LeAnn Rimes Shares Photos Showing Her Psoriasis–Here's What to Know About This Chronic Skin Condition
"For so much of my life, I felt like I have to hide," the singer shared in an emotional and raw Instagram post.
Many people with psoriasis—a chronic autoimmune skin condition that affects more than 8 million Americans, according to the National Psoriasis Foundation (NPF)—shared photos of their skin on social media to mark World Psoriasis Day (October 29). That included singer and actor LeAnn Rimes, who shared two incredibly personal and beautiful images on Instagram.
"This is finally my time to be unabashedly honest about what psoriasis is and what it looks like," Rimes wrote in the caption.
In Rimes's Instagram images, her skin is completely exposed. "I'm tired of hiding," she wrote. "When you're hiding your physical body, there's so much that rolls over into your emotional and spiritual mental health. You feel like you're holding yourself back—like you've been caged in."
Rimes also wrote an essay for Glamour, in which she said she was first diagnosed with psoriasis when she was only two years old. While psoriasis is most often seen for the first time in young adults, the NPF says around 20,000 children under the age of 10 in the US are diagnosed with the condition every year.
"By the time I was six, about 80% of my body was covered in painful red spots—everything but my hands, feet, and face," Rimes wrote. That was in the '80s, and psoriasis wasn't openly talked about. "In the world we lived in, our 'flaws' were not invited to the forefront," Rimes said.
She tried everything to keep her condition under control, including steroid creams, "major medications," and wrapping her body in coal tar and Saran Wrap. When she was onstage—she signed her first record deal at age 11—she'd often rely on jeans or two pairs of pantyhose, even in sweltering heat, to mask her psoriasis. "Underneath my shirt, my whole stomach would be covered in thick scales that would hurt and bleed," she wrote. "For so much of my life, I felt like I had to hide."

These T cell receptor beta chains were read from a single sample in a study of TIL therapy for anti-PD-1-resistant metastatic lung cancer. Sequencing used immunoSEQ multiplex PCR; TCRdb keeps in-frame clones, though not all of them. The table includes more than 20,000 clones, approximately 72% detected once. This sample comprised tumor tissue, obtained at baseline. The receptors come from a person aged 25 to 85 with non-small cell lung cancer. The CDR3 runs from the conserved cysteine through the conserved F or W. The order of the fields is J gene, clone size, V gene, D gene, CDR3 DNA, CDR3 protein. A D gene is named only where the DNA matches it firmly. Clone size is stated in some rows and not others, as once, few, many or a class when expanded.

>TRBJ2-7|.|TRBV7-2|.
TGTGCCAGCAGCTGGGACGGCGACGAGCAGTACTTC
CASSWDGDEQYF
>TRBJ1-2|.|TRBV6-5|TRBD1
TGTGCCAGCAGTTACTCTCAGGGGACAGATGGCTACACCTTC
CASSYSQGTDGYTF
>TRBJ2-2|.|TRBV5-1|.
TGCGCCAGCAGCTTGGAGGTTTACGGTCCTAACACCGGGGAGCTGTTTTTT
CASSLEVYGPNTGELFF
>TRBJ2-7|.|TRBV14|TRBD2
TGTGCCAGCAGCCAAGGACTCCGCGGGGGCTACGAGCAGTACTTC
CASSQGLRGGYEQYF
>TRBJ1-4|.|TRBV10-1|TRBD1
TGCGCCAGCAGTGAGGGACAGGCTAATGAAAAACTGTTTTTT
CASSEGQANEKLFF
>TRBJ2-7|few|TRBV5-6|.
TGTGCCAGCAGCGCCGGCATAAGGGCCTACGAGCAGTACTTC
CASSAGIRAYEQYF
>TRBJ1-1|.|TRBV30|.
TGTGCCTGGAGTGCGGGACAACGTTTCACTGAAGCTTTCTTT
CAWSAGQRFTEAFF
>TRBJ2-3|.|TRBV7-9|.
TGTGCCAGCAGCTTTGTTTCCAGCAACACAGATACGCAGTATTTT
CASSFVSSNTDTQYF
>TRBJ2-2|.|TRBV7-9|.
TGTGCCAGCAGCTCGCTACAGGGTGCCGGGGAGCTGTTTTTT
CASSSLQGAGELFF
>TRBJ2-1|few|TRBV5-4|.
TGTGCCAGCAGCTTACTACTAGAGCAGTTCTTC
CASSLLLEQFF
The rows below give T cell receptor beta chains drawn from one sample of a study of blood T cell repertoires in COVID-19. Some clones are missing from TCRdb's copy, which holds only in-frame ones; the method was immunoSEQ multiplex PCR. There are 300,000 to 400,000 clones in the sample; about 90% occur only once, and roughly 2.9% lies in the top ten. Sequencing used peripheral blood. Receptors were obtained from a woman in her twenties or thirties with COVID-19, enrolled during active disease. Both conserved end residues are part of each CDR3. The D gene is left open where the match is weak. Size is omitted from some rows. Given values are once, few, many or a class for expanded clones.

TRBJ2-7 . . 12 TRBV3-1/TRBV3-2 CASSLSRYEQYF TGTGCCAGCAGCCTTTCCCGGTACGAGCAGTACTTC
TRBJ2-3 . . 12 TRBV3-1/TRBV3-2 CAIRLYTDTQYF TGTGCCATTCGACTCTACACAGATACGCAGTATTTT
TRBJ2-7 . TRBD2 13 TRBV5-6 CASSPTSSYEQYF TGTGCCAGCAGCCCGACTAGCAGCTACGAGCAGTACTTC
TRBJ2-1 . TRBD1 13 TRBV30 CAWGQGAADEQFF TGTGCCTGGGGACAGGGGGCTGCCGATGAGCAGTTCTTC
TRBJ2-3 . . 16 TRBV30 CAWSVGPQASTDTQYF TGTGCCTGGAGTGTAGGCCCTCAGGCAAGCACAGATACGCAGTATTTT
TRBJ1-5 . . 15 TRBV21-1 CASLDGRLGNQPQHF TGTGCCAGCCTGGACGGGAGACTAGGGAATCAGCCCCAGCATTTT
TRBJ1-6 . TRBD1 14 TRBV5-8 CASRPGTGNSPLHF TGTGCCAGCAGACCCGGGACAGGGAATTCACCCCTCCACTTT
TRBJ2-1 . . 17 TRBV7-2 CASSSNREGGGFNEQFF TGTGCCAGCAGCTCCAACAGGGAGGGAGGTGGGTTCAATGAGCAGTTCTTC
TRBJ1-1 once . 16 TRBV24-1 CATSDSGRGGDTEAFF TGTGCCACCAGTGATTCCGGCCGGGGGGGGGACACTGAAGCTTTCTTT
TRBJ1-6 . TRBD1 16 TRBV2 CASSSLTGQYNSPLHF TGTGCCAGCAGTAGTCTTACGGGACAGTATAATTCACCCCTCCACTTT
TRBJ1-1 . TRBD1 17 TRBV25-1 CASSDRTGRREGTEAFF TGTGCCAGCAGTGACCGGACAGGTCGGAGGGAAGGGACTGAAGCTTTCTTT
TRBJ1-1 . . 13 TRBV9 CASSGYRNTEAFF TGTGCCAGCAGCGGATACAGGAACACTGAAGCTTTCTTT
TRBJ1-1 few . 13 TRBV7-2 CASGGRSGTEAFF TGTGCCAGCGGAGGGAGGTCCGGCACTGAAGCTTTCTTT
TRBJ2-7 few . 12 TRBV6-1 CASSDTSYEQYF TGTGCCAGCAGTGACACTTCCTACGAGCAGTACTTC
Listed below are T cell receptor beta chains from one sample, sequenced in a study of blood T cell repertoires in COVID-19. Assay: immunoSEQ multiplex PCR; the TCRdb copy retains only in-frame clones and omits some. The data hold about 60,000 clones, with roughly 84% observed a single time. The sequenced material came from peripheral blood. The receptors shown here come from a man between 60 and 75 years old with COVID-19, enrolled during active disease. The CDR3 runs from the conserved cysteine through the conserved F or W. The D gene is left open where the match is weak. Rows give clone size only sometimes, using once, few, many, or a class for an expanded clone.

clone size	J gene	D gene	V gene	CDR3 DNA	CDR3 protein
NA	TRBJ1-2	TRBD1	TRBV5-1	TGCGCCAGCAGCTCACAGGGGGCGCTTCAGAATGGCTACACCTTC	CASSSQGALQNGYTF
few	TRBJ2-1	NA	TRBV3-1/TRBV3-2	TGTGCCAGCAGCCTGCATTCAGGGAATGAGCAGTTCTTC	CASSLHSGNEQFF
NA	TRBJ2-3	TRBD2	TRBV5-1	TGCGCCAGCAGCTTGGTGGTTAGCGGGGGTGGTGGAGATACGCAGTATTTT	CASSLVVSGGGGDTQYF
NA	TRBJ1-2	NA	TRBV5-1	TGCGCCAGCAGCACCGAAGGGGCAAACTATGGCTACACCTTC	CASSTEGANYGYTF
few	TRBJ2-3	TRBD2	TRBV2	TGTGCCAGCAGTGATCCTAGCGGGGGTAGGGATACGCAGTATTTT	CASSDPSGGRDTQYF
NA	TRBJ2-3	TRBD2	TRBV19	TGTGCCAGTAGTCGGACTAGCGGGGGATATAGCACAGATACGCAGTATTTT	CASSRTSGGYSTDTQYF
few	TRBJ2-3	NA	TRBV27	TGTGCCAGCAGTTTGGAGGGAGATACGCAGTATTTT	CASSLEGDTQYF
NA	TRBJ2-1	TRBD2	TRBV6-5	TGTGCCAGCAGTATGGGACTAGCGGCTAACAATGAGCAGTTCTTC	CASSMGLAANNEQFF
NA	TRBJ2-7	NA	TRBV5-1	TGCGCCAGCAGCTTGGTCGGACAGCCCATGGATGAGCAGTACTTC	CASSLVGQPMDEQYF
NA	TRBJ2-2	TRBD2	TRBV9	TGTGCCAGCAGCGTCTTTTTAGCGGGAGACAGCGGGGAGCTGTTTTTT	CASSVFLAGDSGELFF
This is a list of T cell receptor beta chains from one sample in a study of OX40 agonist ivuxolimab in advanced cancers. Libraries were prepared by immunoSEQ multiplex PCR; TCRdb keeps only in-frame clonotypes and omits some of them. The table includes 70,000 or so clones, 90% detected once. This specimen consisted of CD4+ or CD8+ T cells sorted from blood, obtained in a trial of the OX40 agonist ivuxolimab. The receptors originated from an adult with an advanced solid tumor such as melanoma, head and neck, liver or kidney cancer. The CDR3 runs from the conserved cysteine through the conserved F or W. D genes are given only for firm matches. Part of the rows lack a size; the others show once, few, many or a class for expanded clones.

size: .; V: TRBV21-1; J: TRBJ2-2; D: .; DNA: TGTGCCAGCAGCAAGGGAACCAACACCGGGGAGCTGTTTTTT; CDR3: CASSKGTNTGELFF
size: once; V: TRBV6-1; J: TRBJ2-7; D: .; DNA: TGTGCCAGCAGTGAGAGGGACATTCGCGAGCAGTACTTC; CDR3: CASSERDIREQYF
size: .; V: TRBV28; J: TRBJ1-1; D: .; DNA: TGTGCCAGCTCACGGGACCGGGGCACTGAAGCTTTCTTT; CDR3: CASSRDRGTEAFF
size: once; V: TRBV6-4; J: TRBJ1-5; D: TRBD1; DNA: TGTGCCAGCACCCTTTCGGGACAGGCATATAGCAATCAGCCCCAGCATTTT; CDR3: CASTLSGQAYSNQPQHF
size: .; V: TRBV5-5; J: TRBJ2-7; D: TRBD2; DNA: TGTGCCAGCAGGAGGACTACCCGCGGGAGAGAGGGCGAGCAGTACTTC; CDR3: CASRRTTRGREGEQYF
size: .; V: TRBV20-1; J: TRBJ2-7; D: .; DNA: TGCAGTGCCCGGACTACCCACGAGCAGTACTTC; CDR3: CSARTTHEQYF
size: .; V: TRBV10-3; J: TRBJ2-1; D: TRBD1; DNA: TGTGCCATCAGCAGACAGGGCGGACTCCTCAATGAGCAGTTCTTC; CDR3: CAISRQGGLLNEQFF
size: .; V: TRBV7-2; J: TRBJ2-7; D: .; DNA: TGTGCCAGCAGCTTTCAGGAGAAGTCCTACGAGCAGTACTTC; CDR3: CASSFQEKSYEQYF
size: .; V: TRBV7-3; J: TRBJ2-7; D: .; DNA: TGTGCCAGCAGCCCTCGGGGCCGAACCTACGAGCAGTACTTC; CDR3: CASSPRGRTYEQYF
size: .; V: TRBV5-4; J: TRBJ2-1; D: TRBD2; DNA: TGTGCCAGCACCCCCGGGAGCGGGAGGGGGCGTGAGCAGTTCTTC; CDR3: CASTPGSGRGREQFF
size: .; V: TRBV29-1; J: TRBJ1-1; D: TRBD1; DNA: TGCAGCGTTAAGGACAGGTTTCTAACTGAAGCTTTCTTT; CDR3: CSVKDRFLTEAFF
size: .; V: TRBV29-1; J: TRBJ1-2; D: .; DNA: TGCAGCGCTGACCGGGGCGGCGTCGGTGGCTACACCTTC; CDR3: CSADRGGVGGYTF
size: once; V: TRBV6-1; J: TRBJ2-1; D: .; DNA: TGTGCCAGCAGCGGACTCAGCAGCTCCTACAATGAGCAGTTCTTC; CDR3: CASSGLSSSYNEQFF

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In her 20s, Rimes finally found a psoriasis treatment that helped keep her skin clear. She doesn't give the name of the medication, but she does refer to getting shots. If topical treatments like steroids don't clear psoriasis, doctors might suggest injectable drugs, per the American Academy of Dermatology (AAD).
As she got older, Rimes managed to stretch out the amount of time between her shots, until she felt comfortable going off them completely in 2017. But everything changed earlier this year. "All hell broke loose in the world—and inside of me, as I'm sure it did for so many other people amid this pandemic," she wrote. "With so much uncertainty happening, my flare-ups came right back."
"There are some people for whom stress is clearly a trigger [for psoriasis outbreaks]," Mark Lebwohl, MD, chairman of the medical board of the NPF, previously told Health.
The stress-psoriasis cycle can be a vicious one, but certain steps can lessen the blow. California-based dermatologist Ava Shamban, MD, recommends meditation and relaxation breathing exercises. But avoid a long soak in a hot bath, as appealing as that may sound. For your skin's sake, the less time in hot water, the better. "Have a calming bath with oatmeal but make it quick," Dr. Shamban previously told Health. "Go for shorter and more tepid showers and baths."
Rimes has talked about having psoriasis before—back in 2008, she got involved with the "Stop Hiding from Psoriasis" campaign, which was a collaboration between the NPF and the AAD. But as she writes in her essay, it's different this time.
"When I first revealed it, it was a big deal for me to come out and say, 'I deal with this.' But so many people responded, 'Oh my God, your skin is so clear!'" she wrote. "Because, yeah, I was speaking about it only when my skin was clear. I think people thought I was making it up because they've never seen me with a flare-up."
Rimes describes the powerful, beautiful photos as "a sigh of relief" that she desperately needed. And to her surprise, they weren't as challenging to look at as she expected. "It's one thing to see yourself and judge yourself in the mirror; I thought it would be even harder in a photo, which is why in the past I never let people take pictures of me during flare-ups," she wrote in Glamour. "Being in our own bodies, we judge ourselves so harshly. But when I look at these photos, I see so much more than my skin."
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